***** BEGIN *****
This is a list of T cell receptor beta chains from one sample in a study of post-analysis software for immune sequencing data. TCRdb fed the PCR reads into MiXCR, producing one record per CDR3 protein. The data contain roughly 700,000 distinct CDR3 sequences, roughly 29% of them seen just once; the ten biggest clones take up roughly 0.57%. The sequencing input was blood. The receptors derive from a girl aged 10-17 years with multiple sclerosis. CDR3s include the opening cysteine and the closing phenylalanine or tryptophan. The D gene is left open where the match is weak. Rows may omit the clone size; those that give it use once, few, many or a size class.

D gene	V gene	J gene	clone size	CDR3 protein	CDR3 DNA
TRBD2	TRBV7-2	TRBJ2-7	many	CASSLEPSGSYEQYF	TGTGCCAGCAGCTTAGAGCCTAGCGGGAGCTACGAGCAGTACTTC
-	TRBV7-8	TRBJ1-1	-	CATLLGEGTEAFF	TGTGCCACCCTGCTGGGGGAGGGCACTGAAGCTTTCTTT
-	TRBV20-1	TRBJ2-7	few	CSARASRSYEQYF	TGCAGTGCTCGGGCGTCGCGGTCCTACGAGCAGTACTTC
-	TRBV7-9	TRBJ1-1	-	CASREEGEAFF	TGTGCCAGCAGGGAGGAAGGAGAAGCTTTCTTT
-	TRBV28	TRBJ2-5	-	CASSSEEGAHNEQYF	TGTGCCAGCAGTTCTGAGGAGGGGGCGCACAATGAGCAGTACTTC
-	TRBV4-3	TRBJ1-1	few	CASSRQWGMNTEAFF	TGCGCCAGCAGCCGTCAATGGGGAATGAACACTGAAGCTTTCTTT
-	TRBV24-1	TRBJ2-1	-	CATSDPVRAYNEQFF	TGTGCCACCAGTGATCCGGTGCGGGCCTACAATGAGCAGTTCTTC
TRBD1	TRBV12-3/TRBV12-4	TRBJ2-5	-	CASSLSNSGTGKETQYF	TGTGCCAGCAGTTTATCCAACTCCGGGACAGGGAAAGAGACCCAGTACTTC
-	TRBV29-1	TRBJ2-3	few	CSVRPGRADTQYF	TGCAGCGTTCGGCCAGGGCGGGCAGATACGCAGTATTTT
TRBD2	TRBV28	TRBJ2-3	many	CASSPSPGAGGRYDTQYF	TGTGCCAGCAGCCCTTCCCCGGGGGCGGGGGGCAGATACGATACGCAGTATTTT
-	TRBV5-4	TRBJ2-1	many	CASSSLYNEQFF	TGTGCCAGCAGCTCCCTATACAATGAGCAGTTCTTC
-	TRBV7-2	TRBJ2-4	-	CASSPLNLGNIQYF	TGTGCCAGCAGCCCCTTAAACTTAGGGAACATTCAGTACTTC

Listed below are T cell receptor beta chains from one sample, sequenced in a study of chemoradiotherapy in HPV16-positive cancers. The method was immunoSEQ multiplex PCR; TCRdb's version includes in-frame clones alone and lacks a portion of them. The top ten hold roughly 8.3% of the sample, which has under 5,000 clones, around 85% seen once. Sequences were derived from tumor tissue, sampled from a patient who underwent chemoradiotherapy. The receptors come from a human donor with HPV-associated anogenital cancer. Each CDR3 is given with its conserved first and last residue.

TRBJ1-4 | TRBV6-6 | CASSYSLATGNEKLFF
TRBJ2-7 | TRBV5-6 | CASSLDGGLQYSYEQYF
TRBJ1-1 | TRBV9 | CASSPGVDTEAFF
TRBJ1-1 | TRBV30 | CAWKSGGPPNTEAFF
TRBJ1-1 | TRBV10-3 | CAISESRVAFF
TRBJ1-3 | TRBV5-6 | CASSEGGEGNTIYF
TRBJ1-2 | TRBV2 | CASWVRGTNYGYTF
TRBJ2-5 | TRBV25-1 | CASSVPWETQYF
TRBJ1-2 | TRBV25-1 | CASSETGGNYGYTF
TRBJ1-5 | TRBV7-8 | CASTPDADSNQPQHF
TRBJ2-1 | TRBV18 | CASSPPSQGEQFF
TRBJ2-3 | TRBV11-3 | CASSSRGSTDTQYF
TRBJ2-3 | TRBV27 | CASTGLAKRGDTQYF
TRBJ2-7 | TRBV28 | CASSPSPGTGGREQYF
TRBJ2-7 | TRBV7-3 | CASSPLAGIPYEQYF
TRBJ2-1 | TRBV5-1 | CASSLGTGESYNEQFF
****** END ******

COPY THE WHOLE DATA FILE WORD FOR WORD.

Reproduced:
This is a list of T cell receptor beta chains from one sample in a study of post-analysis software for immune sequencing data. TCRdb fed the PCR reads into MiXCR, producing one record per CDR3 protein. The data contain roughly 700,000 distinct CDR3 sequences, roughly 29% of them seen just once; the ten biggest clones take up roughly 0.57%. The sequencing input was blood. The receptors derive from a girl aged 10-17 years with multiple sclerosis. CDR3s include the opening cysteine and the closing phenylalanine or tryptophan. The D gene is left open where the match is weak. Rows may omit the clone size; those that give it use once, few, many or a size class.

D gene	V gene	J gene	clone size	CDR3 protein	CDR3 DNA
TRBD2	TRBV7-2	TRBJ2-7	many	CASSLEPSGSYEQYF	TGTGCCAGCAGCTTAGAGCCTAGCGGGAGCTACGAGCAGTACTTC
-	TRBV7-8	TRBJ1-1	-	CATLLGEGTEAFF	TGTGCCACCCTGCTGGGGGAGGGCACTGAAGCTTTCTTT
-	TRBV20-1	TRBJ2-7	few	CSARASRSYEQYF	TGCAGTGCTCGGGCGTCGCGGTCCTACGAGCAGTACTTC
-	TRBV7-9	TRBJ1-1	-	CASREEGEAFF	TGTGCCAGCAGGGAGGAAGGAGAAGCTTTCTTT
-	TRBV28	TRBJ2-5	-	CASSSEEGAHNEQYF	TGTGCCAGCAGTTCTGAGGAGGGGGCGCACAATGAGCAGTACTTC
-	TRBV4-3	TRBJ1-1	few	CASSRQWGMNTEAFF	TGCGCCAGCAGCCGTCAATGGGGAATGAACACTGAAGCTTTCTTT
-	TRBV24-1	TRBJ2-1	-	CATSDPVRAYNEQFF	TGTGCCACCAGTGATCCGGTGCGGGCCTACAATGAGCAGTTCTTC
TRBD1	TRBV12-3/TRBV12-4	TRBJ2-5	-	CASSLSNSGTGKETQYF	TGTGCCAGCAGTTTATCCAACTCCGGGACAGGGAAAGAGACCCAGTACTTC
-	TRBV29-1	TRBJ2-3	few	CSVRPGRADTQYF	TGCAGCGTTCGGCCAGGGCGGGCAGATACGCAGTATTTT
TRBD2	TRBV28	TRBJ2-3	many	CASSPSPGAGGRYDTQYF	TGTGCCAGCAGCCCTTCCCCGGGGGCGGGGGGCAGATACGATACGCAGTATTTT
-	TRBV5-4	TRBJ2-1	many	CASSSLYNEQFF	TGTGCCAGCAGCTCCCTATACAATGAGCAGTTCTTC
-	TRBV7-2	TRBJ2-4	-	CASSPLNLGNIQYF	TGTGCCAGCAGCCCCTTAAACTTAGGGAACATTCAGTACTTC

Listed below are T cell receptor beta chains from one sample, sequenced in a study of chemoradiotherapy in HPV16-positive cancers. The method was immunoSEQ multiplex PCR; TCRdb's version includes in-frame clones alone and lacks a portion of them. The top ten hold roughly 8.3% of the sample, which has under 5,000 clones, around 85% seen once. Sequences were derived from tumor tissue, sampled from a patient who underwent chemoradiotherapy. The receptors come from a human donor with HPV-associated anogenital cancer. Each CDR3 is given with its conserved first and last residue.

TRBJ1-4 | TRBV6-6 | CASSYSLATGNEKLFF
TRBJ2-7 | TRBV5-6 | CASSLDGGLQYSYEQYF
TRBJ1-1 | TRBV9 | CASSPGVDTEAFF
TRBJ1-1 | TRBV30 | CAWKSGGPPNTEAFF
TRBJ1-1 | TRBV10-3 | CAISESRVAFF
TRBJ1-3 | TRBV5-6 | CASSEGGEGNTIYF
TRBJ1-2 | TRBV2 | CASWVRGTNYGYTF
TRBJ2-5 | TRBV25-1 | CASSVPWETQYF
TRBJ1-2 | TRBV25-1 | CASSETGGNYGYTF
TRBJ1-5 | TRBV7-8 | CASTPDADSNQPQHF
TRBJ2-1 | TRBV18 | CASSPPSQGEQFF
TRBJ2-3 | TRBV11-3 | CASSSRGSTDTQYF
TRBJ2-3 | TRBV27 | CASTGLAKRGDTQYF
TRBJ2-7 | TRBV28 | CASSPSPGTGGREQYF
TRBJ2-7 | TRBV7-3 | CASSPLAGIPYEQYF
TRBJ2-1 | TRBV5-1 | CASSLGTGESYNEQFF